Three minute insights:
The need to address climate change comes alongside potentially competing demands for investment – to prevent combined sewer overflows and protect people from contamination by ‘forever chemicals’.
Simon Robinson, global lead for water
What was the hot issue in 2022?
Climate change is a pressing challenge. Because water is so essential to daily life, the impacts of climate change on water supply cross over with water security and service to customers.
In 2022 we saw prolonged droughts resulting in shortages for users – agricultural, industrial and domestic – and stressing the natural environment. We also witnessed increasing flood risk. As our atmosphere gets warmer it holds more moisture, resulting in heavier rainstorms, while sea level rise is escalating the probability and consequence of coastal flooding. The water sector has a lot of service-critical assets in potentially vulnerable low-lying locations.
The water sector involves a lot of pumping and technological processes, so it is energy and carbon intensive. There are also substantial ‘fugitive’ emissions of greenhouse gases such as nitrous oxide and biomethane.
We saw increased action on all fronts last year. In the UK and New Zealand, the water sector is world-leading in recognising the importance of tackling the causes and effects of climate change. Utility companies are developing the science to measure fugitive emissions more definitively. In 2022 we completed a major carbon footprinting project for New Zealand utility Watercare. And we’re seeing more UK water utilities develop and publish net-zero routemaps.
In the UK, for water companies in south and southeast England, we’ve mapped strategic resource options for increasing water security to 2050 and beyond, involving a combination of new reservoirs, inter-regional water transfers and water reuse.
For well over a decade we have worked with water utilities to assess the vulnerability of critical assets to flooding. This work is ongoing, with risk assessments informing climate adaptation strategies. In 2022 the Coalition for Climate Resilient Investment launched the Physical Climate Risk Assessment Methodology, developed by us, to inform investment in resilience. And we authored world-first guidance on the use of nature-based solutions for flood management for CIRIA, the UK construction industry research and innovation association.
Why will these issues be keeping clients awake at night?
No single utility can cut emissions to the extent required or build resilience on their own. They must collaborate with each other and with organisations in different sectors. The interconnectedness and interdependency of assets, systems, organisations, risks and opportunities presents significant organisational, cultural, behavioural and operational challenges. Unless they are overcome, the pace and scale of change required to address climate change will be difficult to achieve.
This imperative is set out in the revised international specification for carbon management in buildings and infrastructure, PAS 2080 – a ‘how to’ guide for getting to net zero that we co-authored in 2022 for launch in 2023.
The need to address climate change comes alongside other pressing challenges, with potentially competing demands for capital investment. They include increasing action to prevent the discharge of untreated stormwater and wastewater into rivers and coastal waters – a rising problem due to population growth and increased storm intensity, which increase flows in sewerage systems built before modern environmental and health standards came about.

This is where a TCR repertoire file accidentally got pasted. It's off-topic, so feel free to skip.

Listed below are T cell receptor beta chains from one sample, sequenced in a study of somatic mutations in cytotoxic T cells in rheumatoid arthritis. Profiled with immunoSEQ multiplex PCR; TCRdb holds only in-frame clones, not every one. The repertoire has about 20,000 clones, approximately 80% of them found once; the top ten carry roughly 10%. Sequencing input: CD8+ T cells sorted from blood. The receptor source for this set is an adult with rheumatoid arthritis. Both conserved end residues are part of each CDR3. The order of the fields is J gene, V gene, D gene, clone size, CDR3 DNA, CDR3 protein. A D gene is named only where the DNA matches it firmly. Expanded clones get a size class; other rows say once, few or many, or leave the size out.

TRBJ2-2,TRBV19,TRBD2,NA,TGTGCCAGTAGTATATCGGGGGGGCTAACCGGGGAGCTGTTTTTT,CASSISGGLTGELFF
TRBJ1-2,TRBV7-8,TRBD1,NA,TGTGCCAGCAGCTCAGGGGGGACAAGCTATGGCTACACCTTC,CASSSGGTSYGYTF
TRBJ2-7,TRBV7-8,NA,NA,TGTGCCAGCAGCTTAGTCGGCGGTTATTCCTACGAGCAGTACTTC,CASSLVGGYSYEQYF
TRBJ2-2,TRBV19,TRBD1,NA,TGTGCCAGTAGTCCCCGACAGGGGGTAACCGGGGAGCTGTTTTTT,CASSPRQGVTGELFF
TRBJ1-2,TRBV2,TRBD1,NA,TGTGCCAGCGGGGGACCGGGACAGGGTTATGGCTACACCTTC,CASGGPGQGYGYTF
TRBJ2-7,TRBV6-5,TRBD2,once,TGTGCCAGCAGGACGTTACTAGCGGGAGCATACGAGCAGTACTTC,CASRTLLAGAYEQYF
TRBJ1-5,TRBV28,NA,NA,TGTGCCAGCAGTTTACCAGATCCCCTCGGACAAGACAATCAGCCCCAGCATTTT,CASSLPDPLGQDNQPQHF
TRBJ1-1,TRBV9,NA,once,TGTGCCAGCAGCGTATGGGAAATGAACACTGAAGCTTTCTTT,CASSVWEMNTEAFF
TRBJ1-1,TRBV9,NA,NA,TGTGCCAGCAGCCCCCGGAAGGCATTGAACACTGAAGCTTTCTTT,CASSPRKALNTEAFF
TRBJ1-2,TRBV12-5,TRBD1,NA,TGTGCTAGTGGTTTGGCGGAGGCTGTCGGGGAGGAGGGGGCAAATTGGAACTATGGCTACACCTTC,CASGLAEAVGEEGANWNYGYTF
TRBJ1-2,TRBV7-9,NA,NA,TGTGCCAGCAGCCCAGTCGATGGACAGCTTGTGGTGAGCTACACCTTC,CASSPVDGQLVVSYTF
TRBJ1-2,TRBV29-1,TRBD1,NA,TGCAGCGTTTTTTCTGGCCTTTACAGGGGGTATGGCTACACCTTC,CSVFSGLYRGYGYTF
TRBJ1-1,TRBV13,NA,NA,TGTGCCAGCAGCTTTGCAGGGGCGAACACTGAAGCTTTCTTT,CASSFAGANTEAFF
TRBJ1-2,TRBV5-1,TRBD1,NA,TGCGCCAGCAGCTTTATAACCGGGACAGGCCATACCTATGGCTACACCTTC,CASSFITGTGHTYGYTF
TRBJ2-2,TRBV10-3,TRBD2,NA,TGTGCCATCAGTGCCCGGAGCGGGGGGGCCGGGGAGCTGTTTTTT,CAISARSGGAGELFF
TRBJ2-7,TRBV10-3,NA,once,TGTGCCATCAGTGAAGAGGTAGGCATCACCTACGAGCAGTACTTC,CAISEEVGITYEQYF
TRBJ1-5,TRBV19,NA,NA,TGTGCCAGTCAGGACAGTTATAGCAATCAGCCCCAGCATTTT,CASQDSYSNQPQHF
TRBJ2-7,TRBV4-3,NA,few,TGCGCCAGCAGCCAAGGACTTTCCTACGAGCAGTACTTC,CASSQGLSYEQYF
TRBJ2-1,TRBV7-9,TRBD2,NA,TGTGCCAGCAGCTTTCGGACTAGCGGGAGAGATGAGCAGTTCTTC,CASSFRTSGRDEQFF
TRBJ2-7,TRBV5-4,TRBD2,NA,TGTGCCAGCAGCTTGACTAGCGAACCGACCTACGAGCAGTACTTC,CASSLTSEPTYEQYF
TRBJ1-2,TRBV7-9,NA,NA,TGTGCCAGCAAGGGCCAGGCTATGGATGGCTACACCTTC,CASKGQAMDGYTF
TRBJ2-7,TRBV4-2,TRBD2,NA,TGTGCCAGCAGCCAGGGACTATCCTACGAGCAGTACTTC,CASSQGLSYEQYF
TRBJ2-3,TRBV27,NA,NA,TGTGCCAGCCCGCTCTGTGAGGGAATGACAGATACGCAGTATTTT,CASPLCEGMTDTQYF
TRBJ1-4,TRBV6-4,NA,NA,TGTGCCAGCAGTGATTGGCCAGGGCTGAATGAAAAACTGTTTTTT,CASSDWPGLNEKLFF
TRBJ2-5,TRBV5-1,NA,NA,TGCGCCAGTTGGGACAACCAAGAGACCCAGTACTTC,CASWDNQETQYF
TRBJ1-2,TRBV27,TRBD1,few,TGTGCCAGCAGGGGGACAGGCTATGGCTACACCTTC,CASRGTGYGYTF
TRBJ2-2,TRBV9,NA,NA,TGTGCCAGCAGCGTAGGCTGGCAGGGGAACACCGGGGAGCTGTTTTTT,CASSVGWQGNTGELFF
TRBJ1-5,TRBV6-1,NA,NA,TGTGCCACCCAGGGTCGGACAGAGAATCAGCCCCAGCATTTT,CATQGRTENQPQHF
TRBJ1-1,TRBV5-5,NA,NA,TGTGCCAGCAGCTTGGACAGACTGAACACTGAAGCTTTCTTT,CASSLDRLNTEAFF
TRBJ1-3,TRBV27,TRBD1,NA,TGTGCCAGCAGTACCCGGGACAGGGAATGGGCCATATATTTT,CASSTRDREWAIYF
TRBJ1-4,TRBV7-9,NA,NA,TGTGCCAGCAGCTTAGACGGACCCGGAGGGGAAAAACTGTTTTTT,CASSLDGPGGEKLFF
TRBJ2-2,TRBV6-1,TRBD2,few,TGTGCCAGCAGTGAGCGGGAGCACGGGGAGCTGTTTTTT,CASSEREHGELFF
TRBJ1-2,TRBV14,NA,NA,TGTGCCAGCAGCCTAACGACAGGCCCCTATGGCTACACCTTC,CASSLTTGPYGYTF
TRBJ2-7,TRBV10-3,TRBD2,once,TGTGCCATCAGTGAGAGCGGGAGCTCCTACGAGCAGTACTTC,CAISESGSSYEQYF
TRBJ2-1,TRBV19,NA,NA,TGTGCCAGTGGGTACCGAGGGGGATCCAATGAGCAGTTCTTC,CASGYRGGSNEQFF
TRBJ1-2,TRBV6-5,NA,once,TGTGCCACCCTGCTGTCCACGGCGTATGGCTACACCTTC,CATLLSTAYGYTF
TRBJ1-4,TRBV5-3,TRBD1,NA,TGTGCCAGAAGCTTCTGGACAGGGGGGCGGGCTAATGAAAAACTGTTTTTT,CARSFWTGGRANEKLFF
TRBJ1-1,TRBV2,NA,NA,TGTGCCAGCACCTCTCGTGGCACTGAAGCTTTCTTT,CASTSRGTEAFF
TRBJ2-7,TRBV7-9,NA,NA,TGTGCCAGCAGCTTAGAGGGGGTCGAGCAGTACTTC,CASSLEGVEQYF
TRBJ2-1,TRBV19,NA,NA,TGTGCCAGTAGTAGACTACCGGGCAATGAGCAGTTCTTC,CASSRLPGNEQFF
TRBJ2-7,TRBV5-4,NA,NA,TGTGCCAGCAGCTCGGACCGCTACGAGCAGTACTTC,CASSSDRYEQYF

With Watercare, the water utility for Auckland, New Zealand, we developed Safeswim on our Moata digital platform to visualise water quality risk and demonstrate the business case for several local wastewater system improvements that began construction in 2022.
And in the Philadelphia, US, and London, UK, we’re involved in two very different approaches to sewer capacity enlargement. Philadelphia’s has involved threading a large diameter tunnel through the congested city centre in multiple phases. London’s involves driving the giant interceptor Tideway Tunnel beneath the River Thames.
Worldwide we’re seeing the rise in ‘forever chemicals’ – persistent synthetic pollutants from industrial and municipal waste that bioaccumulate in plants, animals and humans with potentially devastating effects. We’re working in Camden in New Jersey, USA, on an easily replicable solution to remove PFAS chemicals from drinking water.
How can we help?
In practice it requires skilful business planning, capital delivery and asset management. Enterprise working – aligning client and supply chain with desired outcomes – and digital solutions are part of the way forward. They are features of many of our recent and current projects.
Enterprise working and digital are being employed to powerful effect by UK utility Anglian Water’s Strategic Pipeline Alliance, which is strengthening supply across the east of England with the UK’s largest current water supply project. The alliance has used our Moata Route Optimiser solution to select and refine pipeline alignments.
Moata Carbon Portal is being used on projects internationally to calculate embodied and operational emissions. It is particularly powerful during the design optioneering phase to identify carbon ‘hot spots’ and remove them.
In the UK, systems mapping was carried out for the Water Resources East and Southeast 2050 strategic regional plans.
In Bangkok, Thailand, we’ve piloted a digital flood prediction solution that provides city authorities with a decision support system to anticipate stormwater flooding and strategically mobilise defence and recovery teams.
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